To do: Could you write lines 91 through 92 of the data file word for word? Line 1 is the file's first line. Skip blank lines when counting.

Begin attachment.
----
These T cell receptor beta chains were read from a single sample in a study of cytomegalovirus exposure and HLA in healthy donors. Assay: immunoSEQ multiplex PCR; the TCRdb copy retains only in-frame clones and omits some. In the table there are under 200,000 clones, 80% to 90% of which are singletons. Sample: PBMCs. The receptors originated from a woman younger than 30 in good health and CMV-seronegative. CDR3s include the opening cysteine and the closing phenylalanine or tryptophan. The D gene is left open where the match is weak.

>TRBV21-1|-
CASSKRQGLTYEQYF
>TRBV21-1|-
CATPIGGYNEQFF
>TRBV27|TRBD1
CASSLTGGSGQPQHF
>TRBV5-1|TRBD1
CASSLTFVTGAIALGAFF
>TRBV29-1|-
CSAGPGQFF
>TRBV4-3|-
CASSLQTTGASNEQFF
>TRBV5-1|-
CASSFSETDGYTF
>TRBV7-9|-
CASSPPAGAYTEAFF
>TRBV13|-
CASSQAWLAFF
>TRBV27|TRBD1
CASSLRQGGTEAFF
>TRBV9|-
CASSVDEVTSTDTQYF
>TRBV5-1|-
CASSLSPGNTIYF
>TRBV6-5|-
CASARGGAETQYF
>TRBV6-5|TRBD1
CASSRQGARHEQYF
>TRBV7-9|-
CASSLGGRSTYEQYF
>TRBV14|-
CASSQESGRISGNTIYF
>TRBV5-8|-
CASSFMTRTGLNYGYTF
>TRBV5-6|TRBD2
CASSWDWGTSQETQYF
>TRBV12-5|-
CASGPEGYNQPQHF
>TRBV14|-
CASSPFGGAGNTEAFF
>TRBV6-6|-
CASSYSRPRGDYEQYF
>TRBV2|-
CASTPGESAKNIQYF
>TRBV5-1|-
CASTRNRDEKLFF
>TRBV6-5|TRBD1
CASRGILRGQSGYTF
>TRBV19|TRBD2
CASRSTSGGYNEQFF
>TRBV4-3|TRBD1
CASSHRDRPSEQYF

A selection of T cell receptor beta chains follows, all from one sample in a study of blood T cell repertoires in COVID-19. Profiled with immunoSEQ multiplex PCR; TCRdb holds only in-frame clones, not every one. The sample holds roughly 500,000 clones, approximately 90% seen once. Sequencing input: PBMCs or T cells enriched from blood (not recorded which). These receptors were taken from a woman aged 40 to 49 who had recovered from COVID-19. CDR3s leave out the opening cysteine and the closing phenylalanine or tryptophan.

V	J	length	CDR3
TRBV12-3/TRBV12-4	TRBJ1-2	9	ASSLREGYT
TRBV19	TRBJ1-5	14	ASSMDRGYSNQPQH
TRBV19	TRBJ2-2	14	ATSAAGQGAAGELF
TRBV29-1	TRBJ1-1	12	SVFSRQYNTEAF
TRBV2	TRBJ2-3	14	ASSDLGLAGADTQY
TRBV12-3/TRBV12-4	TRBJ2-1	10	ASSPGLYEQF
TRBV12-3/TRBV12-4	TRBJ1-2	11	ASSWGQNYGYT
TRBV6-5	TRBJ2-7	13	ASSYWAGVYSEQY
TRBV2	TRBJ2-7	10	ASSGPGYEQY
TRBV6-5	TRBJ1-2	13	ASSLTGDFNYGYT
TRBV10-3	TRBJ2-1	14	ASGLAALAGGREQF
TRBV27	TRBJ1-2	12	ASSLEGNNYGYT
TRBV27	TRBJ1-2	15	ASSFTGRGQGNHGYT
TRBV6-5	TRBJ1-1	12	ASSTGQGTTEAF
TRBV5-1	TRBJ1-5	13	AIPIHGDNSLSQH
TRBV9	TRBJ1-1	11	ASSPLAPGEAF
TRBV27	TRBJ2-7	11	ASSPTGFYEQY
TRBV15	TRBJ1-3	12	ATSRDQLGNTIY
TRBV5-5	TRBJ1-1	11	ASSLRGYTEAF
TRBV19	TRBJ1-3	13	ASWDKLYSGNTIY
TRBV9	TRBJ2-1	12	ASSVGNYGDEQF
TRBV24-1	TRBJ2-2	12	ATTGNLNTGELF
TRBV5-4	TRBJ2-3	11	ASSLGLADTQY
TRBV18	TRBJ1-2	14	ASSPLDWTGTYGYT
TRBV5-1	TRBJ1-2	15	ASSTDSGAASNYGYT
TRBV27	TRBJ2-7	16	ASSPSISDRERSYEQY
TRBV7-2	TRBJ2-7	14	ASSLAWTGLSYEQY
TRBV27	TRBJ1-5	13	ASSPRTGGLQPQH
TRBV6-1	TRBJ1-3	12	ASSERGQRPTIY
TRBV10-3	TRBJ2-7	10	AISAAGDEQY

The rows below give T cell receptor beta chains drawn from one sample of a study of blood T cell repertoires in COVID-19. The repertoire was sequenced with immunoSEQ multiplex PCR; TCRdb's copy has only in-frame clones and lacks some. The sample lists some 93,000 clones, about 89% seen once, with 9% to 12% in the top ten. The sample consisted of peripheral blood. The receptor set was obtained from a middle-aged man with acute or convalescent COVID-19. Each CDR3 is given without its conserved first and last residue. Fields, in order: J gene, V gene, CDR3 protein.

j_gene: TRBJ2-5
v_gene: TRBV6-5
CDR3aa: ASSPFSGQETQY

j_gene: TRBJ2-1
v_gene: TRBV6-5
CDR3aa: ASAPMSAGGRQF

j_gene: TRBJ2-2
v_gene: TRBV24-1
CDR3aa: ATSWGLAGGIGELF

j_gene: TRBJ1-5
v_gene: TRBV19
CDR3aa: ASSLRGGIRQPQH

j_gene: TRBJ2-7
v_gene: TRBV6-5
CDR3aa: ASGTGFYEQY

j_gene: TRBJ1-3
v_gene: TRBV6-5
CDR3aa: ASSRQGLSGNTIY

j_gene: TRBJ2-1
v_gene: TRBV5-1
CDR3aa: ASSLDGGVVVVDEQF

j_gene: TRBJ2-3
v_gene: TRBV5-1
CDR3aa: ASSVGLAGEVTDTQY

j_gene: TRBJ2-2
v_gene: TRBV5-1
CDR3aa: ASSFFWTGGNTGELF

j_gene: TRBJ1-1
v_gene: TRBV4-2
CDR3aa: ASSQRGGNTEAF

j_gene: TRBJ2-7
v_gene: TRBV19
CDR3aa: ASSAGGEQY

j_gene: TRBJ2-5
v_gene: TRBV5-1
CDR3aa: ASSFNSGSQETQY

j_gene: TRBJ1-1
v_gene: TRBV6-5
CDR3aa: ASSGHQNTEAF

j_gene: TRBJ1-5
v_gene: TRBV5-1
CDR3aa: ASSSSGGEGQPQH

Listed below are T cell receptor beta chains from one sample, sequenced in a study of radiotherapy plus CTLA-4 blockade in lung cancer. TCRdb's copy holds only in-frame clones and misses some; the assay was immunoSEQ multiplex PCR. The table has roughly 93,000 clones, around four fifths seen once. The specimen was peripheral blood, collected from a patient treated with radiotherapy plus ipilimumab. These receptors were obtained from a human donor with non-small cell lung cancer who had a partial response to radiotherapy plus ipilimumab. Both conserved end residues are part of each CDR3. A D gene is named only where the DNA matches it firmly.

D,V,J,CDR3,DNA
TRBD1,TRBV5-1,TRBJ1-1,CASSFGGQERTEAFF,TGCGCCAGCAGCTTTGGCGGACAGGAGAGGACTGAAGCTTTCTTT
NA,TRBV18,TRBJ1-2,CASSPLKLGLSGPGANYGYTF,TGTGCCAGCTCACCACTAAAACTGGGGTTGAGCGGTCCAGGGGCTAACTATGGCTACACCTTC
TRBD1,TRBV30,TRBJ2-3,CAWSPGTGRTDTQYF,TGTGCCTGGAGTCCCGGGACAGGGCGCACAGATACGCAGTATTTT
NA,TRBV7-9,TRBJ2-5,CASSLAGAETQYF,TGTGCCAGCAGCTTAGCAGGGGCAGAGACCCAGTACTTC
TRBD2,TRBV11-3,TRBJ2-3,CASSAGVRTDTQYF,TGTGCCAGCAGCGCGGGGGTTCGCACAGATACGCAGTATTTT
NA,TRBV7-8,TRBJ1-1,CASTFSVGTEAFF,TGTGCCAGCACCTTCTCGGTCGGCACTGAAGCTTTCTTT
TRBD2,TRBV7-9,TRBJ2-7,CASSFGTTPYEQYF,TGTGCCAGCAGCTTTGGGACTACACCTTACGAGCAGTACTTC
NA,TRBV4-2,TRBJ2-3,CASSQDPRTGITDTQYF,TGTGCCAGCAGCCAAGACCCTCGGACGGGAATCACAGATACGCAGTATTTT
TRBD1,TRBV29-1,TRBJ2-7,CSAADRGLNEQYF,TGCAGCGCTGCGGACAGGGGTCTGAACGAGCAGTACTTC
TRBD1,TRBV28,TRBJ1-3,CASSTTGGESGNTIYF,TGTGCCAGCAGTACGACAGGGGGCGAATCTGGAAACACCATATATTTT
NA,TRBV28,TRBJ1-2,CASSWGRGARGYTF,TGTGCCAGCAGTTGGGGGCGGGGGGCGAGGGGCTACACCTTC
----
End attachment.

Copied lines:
v_gene: TRBV6-5
CDR3aa: ASAPMSAGGRQF